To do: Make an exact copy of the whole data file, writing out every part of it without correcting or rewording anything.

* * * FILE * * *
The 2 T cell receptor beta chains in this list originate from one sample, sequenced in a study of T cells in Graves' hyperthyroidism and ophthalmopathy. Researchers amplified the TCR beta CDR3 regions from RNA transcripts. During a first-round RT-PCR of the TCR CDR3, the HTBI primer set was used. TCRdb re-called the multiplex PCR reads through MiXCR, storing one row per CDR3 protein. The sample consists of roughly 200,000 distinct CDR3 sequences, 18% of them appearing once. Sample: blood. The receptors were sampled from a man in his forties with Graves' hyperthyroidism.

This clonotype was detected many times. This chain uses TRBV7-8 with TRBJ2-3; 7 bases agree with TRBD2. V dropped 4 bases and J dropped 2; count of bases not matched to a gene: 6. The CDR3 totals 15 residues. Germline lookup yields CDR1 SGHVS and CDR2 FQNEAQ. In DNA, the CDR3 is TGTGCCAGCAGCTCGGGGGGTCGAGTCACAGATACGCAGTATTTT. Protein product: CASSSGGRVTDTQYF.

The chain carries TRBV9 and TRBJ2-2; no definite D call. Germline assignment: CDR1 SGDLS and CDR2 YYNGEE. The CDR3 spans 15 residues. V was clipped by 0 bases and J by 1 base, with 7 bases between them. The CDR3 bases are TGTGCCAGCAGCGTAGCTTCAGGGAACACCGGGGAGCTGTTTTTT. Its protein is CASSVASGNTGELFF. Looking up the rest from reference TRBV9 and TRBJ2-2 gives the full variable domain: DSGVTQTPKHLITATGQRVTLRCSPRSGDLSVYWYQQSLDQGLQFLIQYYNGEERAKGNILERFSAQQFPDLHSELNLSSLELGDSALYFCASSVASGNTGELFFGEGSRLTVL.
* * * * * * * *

The 2 T cell receptor beta chains in this list originate from one sample, sequenced in a study of T cells in Graves' hyperthyroidism and ophthalmopathy. Researchers amplified the TCR beta CDR3 regions from RNA transcripts. During a first-round RT-PCR of the TCR CDR3, the HTBI primer set was used. TCRdb re-called the multiplex PCR reads through MiXCR, storing one row per CDR3 protein. The sample consists of roughly 200,000 distinct CDR3 sequences, 18% of them appearing once. Sample: blood. The receptors were sampled from a man in his forties with Graves' hyperthyroidism.

This clonotype was detected many times. This chain uses TRBV7-8 with TRBJ2-3; 7 bases agree with TRBD2. V dropped 4 bases and J dropped 2; count of bases not matched to a gene: 6. The CDR3 totals 15 residues. Germline lookup yields CDR1 SGHVS and CDR2 FQNEAQ. In DNA, the CDR3 is TGTGCCAGCAGCTCGGGGGGTCGAGTCACAGATACGCAGTATTTT. Protein product: CASSSGGRVTDTQYF.

The chain carries TRBV9 and TRBJ2-2; no definite D call. Germline assignment: CDR1 SGDLS and CDR2 YYNGEE. The CDR3 spans 15 residues. V was clipped by 0 bases and J by 1 base, with 7 bases between them. The CDR3 bases are TGTGCCAGCAGCGTAGCTTCAGGGAACACCGGGGAGCTGTTTTTT. Its protein is CASSVASGNTGELFF. Looking up the rest from reference TRBV9 and TRBJ2-2 gives the full variable domain: DSGVTQTPKHLITATGQRVTLRCSPRSGDLSVYWYQQSLDQGLQFLIQYYNGEERAKGNILERFSAQQFPDLHSELNLSSLELGDSALYFCASSVASGNTGELFFGEGSRLTVL.